We depend upon the Old Testament to demonstrate to us much of God’s character and attributes. The New Testament tells us we are now holy, while the Old Testament presents to us what holiness is. This is so with many attributes of God. In the times of the Old Testament, God spoke to us through “the prophets.”

“In the past God spoke to our forefathers through the prophets at many times and in various ways, . . .”
Hebrews 1: 1-2

And Jesus said:

“Do not think that I have come to abolish the Law or the Prophets; I have not come to abolish them but to fulfill them.”
Matthew 5:17

Since we were powerless to fulfill the law and the prophecies spoken to mankind through the prophets, Jesus did this for us. We must know what the law was and what He has done for us. So the Old Testament tells me not only who my God is and what He likes and doesn’t; but it tells me what He promised and promises to do. And as I see Jesus fulfilling these promises, my faith is built up.

The New Testament presumes we’ll study God’s amazing attributes, as demonstrated in the Old Testament. Holiness yes, but also His: Omnipotence (Genesis 17:1 eg.), His Omniscience and Omnipresence (Psalm 139:7-11 eg), and His Lovingkindness (Deuteronomy 7:7-8). The Old Testament also reveals to us both His goodness and His severity: (Romans 11:22)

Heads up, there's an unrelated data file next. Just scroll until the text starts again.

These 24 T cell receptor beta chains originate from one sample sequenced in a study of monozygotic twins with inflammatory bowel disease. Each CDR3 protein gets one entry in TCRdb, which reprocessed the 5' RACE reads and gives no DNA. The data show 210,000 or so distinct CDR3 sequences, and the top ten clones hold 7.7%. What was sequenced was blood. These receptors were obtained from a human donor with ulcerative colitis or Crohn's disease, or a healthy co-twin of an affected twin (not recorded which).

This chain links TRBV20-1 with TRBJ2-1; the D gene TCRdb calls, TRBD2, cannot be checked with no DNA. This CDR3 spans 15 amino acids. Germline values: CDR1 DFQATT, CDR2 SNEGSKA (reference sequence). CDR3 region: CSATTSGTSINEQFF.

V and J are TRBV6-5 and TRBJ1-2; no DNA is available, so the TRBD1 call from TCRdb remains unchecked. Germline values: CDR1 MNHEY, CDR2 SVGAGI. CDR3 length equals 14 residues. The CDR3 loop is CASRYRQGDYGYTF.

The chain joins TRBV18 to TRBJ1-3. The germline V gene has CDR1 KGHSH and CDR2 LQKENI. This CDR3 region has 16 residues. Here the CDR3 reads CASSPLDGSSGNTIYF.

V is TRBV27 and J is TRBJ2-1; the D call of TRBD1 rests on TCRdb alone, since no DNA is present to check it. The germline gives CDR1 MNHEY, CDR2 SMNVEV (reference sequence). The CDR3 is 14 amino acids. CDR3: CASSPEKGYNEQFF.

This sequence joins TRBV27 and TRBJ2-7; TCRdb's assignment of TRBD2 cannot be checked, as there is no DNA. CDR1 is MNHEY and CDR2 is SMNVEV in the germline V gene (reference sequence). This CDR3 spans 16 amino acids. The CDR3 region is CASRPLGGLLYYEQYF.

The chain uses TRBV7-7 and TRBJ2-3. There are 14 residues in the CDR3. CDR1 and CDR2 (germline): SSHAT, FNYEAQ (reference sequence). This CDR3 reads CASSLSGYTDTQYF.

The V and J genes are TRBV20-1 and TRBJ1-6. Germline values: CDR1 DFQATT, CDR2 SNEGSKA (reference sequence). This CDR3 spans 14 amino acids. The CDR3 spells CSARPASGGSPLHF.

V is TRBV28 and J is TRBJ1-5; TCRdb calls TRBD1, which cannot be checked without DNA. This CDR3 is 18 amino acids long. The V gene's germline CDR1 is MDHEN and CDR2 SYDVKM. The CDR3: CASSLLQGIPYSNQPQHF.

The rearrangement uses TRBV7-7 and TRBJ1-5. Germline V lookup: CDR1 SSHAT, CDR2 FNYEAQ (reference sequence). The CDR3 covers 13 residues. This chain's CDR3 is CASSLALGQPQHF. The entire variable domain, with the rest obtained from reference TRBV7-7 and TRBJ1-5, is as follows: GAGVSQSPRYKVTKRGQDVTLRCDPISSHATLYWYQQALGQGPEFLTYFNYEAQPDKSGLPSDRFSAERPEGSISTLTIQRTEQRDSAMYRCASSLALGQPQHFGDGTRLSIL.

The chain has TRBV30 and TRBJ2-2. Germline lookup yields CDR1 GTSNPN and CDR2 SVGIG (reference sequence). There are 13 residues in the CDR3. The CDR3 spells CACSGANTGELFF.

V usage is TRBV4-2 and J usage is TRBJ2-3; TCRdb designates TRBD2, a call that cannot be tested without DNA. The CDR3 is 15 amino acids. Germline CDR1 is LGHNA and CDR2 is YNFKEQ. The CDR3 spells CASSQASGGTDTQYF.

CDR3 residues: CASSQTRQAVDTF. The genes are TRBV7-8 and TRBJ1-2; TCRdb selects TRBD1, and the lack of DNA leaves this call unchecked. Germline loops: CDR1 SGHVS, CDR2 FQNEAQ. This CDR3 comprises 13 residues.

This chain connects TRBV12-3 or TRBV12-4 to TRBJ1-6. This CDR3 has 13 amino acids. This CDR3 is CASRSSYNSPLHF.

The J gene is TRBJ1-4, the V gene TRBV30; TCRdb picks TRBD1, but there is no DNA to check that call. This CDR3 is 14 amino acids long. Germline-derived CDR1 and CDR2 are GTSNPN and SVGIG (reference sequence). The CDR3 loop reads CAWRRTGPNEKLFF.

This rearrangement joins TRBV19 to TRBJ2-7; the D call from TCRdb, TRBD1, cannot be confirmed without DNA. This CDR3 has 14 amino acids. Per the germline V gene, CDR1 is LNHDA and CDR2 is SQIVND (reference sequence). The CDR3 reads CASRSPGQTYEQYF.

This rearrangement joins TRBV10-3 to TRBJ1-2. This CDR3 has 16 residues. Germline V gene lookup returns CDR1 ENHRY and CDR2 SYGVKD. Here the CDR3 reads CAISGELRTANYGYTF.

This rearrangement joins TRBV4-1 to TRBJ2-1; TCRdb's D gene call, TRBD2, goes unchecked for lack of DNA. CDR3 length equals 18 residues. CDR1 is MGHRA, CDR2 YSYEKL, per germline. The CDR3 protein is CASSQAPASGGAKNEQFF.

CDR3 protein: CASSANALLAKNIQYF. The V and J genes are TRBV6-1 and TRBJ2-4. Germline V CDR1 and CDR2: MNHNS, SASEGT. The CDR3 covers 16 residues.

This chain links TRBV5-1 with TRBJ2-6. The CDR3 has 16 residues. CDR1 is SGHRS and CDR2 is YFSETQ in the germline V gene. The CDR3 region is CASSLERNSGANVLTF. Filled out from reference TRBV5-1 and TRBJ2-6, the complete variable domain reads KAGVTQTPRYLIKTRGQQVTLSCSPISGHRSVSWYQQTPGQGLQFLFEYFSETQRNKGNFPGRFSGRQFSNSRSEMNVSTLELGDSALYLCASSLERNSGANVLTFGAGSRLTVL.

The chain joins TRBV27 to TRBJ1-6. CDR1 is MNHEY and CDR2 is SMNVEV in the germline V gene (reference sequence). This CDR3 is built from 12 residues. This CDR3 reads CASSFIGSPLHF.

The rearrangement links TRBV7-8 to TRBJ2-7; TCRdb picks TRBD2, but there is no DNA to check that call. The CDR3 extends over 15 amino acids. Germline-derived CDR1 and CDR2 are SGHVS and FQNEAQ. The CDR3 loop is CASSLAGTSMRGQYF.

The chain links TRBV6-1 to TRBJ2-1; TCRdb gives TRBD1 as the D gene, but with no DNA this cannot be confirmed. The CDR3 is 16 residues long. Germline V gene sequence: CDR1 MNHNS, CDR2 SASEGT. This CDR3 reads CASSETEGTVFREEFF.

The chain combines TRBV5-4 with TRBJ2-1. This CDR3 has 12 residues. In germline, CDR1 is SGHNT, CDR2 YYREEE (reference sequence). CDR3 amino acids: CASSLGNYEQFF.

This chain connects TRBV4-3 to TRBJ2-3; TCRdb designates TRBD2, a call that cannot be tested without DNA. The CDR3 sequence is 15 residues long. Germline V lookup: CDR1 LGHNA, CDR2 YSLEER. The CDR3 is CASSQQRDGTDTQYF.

Not knowing God through the Old Testament waters down our Christianity. Selective reading can lead some to think God is soft on sin. He is not. “I’m Not Okay! You’re Not Okay!” despite what That Girl says. Except for Christ mankind remains in sin, without hope of ever being reunited with God.

My favorite Old Testament book is Leviticus. When I was convinced of my utter unclean state before God, only His loving voice could console me. That night the horror of my self brought terror. I was not “okay.” But upon crying out to Him in anguish, He reminded me of the cross. Holy God never overlooked sin in me. My sin had cost Him Jesus’ blood. That horrible death on the cross, paid for my holiness. It isn’t about goodness. It is about finally being God’s own.

“For the wages of sin is death, but the gift of God is eternal life in Christ Jesus our Lord.”
Romans 6:23

People sometimes describe the film, “The Passion of the Christ” as horrifying. Holiness to sin is horrifying! These will not occupy the same space! Reading Leviticus, I’m reminded of the night I knew I was “unclean!” But Jesus rescued me from the horror and shame. I didn’t need to go about lamenting “Unclean! Unclean!” lest others be contaminated by my filth. Next time you read Leviticus, look at all the bloody ritual holiness required. The Old Testament explains to us why Jesus went to the cross for us.

Considering our nations’ moral state, the church appears largely ineffective. We are neither sufficiently awestruck by God, nor repulsed by wickedness. What was not spoken in mixed company a couple generations ago is now amusing. The moral bar that my generation has set for the next generation has been set right on the floor.